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Theater review: ‘Cat on a Hot Tin Roof’ at Hendersonville Community Theatre

A birthday party held on the Southern plantation owned by Big Daddy — played by David Mycoff — yields much drama. Maggie (Shari Azar) is feeling tortured by her husband Brick’s inability to be intimate. She is ready for a baby, but Brick (Robert Dale Walker) — battling depression over his best friend Skipper’s death — is drowning himself in liquor to attain peace. Things reach a boiling point when the suspicion of Brick’s and Skipper’s true relationship, and the report of Big Daddy’s failing health, are revealed.

This is the setting for Tennessee Williams’ classic play, Cat on a Hot Tin Roof, onstag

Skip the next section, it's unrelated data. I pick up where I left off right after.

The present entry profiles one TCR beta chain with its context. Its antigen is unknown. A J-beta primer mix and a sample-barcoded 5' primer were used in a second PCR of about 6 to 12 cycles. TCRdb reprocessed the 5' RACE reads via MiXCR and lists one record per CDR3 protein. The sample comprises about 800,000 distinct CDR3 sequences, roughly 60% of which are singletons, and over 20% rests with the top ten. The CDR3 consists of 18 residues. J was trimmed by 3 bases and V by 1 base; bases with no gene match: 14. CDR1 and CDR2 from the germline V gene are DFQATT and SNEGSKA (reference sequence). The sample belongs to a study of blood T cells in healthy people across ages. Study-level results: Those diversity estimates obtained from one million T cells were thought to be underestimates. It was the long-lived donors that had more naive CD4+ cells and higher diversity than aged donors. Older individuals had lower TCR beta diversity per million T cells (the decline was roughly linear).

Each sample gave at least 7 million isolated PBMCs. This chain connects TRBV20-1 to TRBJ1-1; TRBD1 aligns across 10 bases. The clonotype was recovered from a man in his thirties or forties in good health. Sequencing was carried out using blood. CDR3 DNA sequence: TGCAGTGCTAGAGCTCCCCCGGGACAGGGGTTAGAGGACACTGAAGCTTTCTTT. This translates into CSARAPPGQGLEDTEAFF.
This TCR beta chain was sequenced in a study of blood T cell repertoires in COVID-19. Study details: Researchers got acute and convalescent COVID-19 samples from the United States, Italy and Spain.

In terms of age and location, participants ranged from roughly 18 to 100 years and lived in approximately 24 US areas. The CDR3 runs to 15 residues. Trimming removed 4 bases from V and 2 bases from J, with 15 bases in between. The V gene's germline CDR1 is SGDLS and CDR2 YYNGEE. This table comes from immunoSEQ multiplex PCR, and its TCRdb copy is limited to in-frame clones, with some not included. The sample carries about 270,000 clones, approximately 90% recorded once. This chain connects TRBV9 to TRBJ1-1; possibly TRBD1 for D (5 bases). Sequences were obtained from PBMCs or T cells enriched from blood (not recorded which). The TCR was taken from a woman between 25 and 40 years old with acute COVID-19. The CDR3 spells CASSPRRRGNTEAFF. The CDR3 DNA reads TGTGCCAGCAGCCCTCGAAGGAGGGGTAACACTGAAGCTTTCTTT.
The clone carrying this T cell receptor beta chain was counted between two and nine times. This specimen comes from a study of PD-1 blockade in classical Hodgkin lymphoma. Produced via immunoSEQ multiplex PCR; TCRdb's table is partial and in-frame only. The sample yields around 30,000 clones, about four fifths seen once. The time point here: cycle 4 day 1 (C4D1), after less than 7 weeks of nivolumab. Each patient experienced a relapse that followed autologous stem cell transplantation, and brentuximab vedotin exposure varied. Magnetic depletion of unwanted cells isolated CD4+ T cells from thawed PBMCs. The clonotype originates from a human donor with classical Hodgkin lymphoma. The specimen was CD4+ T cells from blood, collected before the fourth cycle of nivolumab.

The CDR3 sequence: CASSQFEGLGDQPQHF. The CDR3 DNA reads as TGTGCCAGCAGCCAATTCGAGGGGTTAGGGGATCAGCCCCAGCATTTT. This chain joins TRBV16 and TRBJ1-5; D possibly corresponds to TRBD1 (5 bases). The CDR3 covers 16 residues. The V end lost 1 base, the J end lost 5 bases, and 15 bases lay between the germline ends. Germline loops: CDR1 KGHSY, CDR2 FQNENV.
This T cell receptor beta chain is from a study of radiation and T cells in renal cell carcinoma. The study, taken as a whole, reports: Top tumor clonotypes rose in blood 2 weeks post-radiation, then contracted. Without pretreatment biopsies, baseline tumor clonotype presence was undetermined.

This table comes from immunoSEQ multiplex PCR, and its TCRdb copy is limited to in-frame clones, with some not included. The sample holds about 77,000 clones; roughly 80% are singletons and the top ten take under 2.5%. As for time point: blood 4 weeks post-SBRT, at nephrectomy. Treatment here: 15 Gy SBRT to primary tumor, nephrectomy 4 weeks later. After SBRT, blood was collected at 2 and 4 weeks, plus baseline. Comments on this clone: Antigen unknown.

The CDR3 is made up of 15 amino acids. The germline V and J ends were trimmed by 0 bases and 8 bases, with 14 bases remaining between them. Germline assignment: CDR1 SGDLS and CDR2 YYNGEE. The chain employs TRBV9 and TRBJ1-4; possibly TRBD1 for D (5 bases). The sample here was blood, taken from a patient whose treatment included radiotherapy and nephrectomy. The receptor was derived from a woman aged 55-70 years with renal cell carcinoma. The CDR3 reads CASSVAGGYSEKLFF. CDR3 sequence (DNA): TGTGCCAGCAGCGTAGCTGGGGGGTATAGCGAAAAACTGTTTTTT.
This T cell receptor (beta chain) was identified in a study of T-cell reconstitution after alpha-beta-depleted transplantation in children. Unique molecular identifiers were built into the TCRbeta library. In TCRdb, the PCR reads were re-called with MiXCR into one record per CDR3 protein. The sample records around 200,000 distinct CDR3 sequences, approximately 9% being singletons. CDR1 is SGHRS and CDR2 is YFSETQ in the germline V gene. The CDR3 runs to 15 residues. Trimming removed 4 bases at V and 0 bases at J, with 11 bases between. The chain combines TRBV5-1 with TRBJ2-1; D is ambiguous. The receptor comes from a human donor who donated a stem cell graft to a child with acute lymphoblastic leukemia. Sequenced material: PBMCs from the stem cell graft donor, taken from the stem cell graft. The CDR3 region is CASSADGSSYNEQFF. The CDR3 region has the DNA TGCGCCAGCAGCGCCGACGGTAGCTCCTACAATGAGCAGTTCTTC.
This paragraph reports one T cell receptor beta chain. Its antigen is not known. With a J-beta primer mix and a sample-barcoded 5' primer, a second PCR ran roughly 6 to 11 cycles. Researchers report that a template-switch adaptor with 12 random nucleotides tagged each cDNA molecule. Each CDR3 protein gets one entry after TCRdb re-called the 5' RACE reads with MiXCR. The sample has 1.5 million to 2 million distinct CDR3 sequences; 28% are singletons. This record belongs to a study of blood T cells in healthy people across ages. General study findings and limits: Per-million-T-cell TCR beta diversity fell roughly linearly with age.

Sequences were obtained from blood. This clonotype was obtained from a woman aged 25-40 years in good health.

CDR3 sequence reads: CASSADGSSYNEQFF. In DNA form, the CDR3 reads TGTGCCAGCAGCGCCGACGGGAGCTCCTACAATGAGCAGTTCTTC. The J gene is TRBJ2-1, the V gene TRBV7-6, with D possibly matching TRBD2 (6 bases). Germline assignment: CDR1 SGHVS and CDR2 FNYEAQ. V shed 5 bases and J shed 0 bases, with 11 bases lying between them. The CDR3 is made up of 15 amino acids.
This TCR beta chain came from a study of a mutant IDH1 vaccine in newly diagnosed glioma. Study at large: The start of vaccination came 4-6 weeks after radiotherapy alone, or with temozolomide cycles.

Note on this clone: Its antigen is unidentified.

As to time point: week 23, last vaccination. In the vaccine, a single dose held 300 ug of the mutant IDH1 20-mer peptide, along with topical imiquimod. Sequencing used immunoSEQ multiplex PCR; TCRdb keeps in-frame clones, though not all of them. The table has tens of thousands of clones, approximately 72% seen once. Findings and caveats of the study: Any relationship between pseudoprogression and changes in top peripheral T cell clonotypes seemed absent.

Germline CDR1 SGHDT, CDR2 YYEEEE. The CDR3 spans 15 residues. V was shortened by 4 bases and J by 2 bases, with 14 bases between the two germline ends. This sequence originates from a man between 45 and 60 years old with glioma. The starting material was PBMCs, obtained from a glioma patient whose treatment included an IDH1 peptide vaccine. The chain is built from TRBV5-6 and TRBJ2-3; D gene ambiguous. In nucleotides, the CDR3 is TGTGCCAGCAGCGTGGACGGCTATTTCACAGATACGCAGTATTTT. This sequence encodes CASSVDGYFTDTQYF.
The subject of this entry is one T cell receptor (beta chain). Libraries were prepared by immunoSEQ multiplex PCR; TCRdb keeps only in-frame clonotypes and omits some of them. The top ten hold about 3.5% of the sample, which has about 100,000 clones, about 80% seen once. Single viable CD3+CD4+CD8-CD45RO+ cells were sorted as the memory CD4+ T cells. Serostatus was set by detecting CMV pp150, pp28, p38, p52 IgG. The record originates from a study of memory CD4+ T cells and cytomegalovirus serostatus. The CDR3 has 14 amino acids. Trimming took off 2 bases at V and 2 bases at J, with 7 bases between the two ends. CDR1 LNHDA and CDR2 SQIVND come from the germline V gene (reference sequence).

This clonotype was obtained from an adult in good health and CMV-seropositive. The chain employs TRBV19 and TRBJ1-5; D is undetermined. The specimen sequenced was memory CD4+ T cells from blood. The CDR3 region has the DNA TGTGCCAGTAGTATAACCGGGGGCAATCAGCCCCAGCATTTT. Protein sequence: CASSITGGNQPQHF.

e at Hendersonville Community Theatre through Sunday, Oct. 7.

At the time the play was written, Williams pushed the boundaries of theater with controversial homosexual subject matter. Still, Cat on a Hot Tin Roof won the Pulitzer Prize for Drama in 1955. The discomfort still works if we’re engrossed in the setting and time period. In the Hendersonville production, when the word “queer” is uttered, a shudder races through the audience, proving the play’s relevance. However, throughout the three acts, the tension present at the top of the show gradually disintegrates.

Overall, the actors bring their best to the stage. Azar and Walker have a very clear passion for this play and they work well together. A disconnect infiltrates their woeful characters.

 

Theater review: ‘Cat on a Hot Tin Roof’ at Hendersonville Community Theatre

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